No news that the Apple iPad came out on Saturday. What is news, and will be news, is how people come to understand and use tablet computing in different situations. I've written about the norms of technology use in meetings and classrooms -- and about being chastised by a colleague for "texting" on my phone when I was, in fact, taking notes. We have a chance to watch whether and how tablet computing will drive new norms with the iPad bringing tablet computing into the mainstream. photo Steve Rubel is blogging about The Tablet-Only Challenge, his "week-long challenge to use a tablet computer, in this case the iPad, as [his] primary content creation and consumption device." In his post he mentions how the iPad seemed to better fit organizational norms:
In some corporate cultures, it's more than OK to bring a laptop to a meeting for note taking. However, I often find that it puts a barrier between you and others. If you're taking notes on a smart phone, people just think you're checking your email. A tablet computer changes the dynamic because everyone can tell you are taking notes. I used the iPad to take notes throughout the day, which was terrific since I have terrible handwriting.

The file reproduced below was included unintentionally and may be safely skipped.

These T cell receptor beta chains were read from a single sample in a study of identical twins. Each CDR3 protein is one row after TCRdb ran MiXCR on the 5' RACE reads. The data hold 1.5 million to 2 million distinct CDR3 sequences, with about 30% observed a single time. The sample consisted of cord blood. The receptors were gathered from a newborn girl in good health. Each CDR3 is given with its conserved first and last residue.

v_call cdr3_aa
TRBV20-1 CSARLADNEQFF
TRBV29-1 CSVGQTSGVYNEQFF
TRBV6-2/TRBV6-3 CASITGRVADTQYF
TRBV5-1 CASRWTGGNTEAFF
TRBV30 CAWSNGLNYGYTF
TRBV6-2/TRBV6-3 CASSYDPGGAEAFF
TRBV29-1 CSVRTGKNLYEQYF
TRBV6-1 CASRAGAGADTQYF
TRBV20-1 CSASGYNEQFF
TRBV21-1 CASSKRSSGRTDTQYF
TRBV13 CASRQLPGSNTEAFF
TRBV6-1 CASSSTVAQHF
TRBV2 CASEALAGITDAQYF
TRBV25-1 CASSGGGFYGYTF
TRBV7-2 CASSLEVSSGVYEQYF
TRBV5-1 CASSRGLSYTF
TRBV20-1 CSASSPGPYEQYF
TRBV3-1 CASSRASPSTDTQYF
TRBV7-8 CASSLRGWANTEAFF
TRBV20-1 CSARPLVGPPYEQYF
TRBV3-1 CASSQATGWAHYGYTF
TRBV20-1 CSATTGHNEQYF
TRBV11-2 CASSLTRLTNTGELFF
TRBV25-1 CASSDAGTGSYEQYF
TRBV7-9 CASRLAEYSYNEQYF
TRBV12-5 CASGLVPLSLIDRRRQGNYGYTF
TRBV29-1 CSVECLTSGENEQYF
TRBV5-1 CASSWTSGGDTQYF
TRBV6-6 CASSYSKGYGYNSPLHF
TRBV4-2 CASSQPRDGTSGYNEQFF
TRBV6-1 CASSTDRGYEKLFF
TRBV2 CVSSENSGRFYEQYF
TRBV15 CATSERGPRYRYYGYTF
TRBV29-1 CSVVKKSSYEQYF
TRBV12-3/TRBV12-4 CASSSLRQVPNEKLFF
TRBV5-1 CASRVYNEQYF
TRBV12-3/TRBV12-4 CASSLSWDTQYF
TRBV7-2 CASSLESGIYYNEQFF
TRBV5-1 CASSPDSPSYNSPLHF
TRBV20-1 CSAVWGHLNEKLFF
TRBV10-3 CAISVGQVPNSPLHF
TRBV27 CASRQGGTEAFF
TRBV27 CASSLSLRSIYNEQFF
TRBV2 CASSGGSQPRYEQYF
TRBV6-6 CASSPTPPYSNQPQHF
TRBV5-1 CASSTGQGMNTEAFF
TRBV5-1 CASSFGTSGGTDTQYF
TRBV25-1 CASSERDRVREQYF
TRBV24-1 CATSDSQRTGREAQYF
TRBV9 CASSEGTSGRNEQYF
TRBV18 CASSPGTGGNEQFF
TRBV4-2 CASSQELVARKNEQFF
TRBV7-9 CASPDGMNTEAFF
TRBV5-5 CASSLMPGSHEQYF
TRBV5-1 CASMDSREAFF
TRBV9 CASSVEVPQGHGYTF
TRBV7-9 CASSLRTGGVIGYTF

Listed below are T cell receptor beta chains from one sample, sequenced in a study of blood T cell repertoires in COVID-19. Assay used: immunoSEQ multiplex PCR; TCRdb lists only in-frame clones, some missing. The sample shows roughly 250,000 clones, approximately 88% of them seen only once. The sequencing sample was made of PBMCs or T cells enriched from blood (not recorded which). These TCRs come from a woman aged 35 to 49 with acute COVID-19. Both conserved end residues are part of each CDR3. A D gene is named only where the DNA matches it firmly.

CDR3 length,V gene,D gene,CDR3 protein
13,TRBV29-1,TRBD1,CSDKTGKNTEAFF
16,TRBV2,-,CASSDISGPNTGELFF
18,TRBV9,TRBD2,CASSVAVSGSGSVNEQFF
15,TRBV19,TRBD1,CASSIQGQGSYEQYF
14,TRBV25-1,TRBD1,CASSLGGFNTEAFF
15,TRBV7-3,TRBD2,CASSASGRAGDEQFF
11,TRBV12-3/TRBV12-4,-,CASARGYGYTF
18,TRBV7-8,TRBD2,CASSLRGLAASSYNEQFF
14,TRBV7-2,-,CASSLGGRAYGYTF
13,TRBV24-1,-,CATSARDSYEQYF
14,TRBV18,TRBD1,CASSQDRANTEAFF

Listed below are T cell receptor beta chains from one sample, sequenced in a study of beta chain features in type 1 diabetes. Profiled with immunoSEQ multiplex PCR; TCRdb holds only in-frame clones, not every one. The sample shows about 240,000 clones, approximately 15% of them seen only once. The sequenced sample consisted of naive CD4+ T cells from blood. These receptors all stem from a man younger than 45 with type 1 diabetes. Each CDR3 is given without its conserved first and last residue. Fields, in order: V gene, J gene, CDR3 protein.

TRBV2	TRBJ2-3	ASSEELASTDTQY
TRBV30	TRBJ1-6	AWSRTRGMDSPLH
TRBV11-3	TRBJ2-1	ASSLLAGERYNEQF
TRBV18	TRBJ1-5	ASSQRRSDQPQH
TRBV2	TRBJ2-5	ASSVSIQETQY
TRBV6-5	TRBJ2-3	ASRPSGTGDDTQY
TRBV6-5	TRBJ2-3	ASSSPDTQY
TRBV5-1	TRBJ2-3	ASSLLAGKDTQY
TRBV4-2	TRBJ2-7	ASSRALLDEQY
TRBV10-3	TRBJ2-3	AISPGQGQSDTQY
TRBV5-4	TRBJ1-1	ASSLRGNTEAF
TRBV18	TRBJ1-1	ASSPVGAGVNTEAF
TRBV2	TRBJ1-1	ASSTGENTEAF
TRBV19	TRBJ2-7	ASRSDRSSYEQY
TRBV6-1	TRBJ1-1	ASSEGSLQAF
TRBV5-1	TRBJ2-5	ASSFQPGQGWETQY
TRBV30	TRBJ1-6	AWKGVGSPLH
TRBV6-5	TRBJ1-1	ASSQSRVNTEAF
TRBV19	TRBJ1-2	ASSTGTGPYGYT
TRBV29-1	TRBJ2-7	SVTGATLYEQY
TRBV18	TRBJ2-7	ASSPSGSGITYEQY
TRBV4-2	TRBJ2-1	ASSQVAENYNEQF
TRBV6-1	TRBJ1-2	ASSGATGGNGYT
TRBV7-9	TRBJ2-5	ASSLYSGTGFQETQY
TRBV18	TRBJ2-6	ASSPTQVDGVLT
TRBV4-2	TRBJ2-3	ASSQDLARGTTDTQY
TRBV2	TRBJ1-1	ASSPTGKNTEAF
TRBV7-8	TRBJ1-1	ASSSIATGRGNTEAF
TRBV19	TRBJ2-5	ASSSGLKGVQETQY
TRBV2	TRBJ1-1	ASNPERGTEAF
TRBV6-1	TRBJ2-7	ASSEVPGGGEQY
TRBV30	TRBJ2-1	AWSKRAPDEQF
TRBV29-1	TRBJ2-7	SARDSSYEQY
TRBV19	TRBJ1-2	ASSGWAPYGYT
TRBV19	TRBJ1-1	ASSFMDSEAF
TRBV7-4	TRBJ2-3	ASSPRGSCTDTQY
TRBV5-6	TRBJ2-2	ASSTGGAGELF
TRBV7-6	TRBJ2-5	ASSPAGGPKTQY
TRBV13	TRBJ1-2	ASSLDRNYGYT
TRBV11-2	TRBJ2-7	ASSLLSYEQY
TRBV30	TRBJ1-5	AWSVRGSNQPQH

Observation: People drawing on their systems savvy (the ability to see the opportunities and challenges in both our technology tools and organizational practices, and how these might work in concert) will see that there are two different issues playing out in the norms Steve Rubal accurately describes. The first is how we individually hold and engage with information (e.g., the best way for him to take notes). The second is whether multitasking is appropriate for the situation (e.g., people's concern with email checking). These are separate issues with separate design considerations. While I am a strong believer in groups setting their own norms for multitasking, I am also a strong believer in individuals making personal decisions about how they hold and engage with information for the task at hand. The design choices need to be made at the appropriate level: group decisions for group's needs, individual decisions for individual's needs. Here's hoping that the iPad hoopla energizes discussions of new norms in conference rooms and coffee shops around the world. Steve, thanks for sharing your experience. I'm following your week with great interest.